Activists, human-rights lawyers and journalists in Mexico on Monday filed a criminal complaint following a report that their smartphones had been infected with spying software sold to the government to fight criminals and terrorists.
The complaint to the attorney general’s office by nine people followed a report by the New York Times that some of them had been spied on with software known as Pegasus, which Israeli company NSO Group sold to Mexico’s government.
Citing a report by a research group that investigated the alleged spying, the complaint says the attorney general’s office and the Secretariat of National Defense were among government organizations that purchased the software.
“This is an operation by the Mexican state, in which state agents — far from doing what they should legally do — have used our resources, our taxes, our money to commit serious abuses,” journalist Carmen Aristegui said.
Aristegui, a veteran reporter, is known in Mexico for the 2014 expose revealing that Mexican President Enrique Pena Nieto’s wife had bought a US$7 million Mexico City mansion from a government contractor. She said members of her staff and her 16-year-old son were also targeted.
She is among the 76 cases the plaintiffs say they have documented of high-tech spyware being installed on their phones and those of their families and associates.
Targets received SMS messages with links which appeared legitimate, but led to false Web sites and the installation of malware on their mobile phones, an investigation by the press freedom organization Article 19 and Citizen Lab at the University of Toronto found.
The malware recorded keystrokes and compromised contact lists. It was used against targets ranging from activists pushing for soda taxes to journalists reporting on alleged army atrocities and the lawyers representing the families of the 43 teacher trainees abducted by police.
When unflattering stories hit the headlines, researchers say SMS messages carrying malware links would arrive on the targets’ smartphones.
Once activated, “it’s game over,” Citizen Lab senior researcher John Scott Railton said.
The spyware, produced by the Israeli NSO Group Technologies, is only sold to governments, prompting researchers to conclude that the spying was state-sponsored — though they cautioned it had “no conclusive evidence attributing these messages to specific government agencies in Mexico.”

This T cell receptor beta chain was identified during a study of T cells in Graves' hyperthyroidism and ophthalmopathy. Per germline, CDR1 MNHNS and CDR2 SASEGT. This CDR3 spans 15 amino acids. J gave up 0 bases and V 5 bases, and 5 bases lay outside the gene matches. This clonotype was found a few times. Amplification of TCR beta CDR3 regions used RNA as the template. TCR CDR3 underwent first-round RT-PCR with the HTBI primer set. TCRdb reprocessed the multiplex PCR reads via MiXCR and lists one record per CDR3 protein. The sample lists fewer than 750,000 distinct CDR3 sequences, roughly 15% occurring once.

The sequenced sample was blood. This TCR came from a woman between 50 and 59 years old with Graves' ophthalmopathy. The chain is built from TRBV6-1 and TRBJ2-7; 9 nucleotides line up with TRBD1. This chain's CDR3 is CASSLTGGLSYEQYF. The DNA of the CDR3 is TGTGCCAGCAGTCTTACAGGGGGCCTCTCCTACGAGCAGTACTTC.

The scandal prompted outrage in Mexico, where attacks on the media and activists routinely end in impunity, and where six journalists have been murdered this year.
“Espionage in Mexico has become an effective mechanism for intimidating human rights defenders, activists and journalists,” a statement from some of the alleged victims said. “It makes it possible to control the flow of information as well as abuses of power.”
The spying marked the latest escalation in a tense relationship Pena Nieto’s administration and his Institutional Revolutionary party (PRI) and Mexican civil society.
Pena Nieto has promoted Mexico internationally as progressive and reformist and his actively denounced a deterioration of democracy in Venezuela.
However, critics question his record at home, and point to the espionage against activists and journalists exposing his administration’s worst excesses — such as the Casa Blanca scandal.
“They have authoritarian tendencies,” Mexican Institute for Competitiveness (IMCO) deputy director Manuel Molano, who received texts with malware links.
IMCO has championed the creation of an anti-corruption system and an initiative to make politicians’ patrimonies public.
IMCO director Juan Pardinas told Times that his wife received erroneous messages alleging an extramarital affair and stories of armed individuals outside their home as an enticement to click the included link.
Former National Action party politician Gerardo Priego said spying is nothing new in Mexico.
Daniel Millan, a spokesman for Pena Nieto’s office, issued a statement saying that there was no proof the Mexican government was responsible for the spying described in the Times story.
“We condemn any attempt to violate the right to privacy of any person,” the statement said.
Mexico’s government purchased about US$80 million worth of spyware from NSO Group on condition it would only be used to investigate criminals and terrorists, the Times said.
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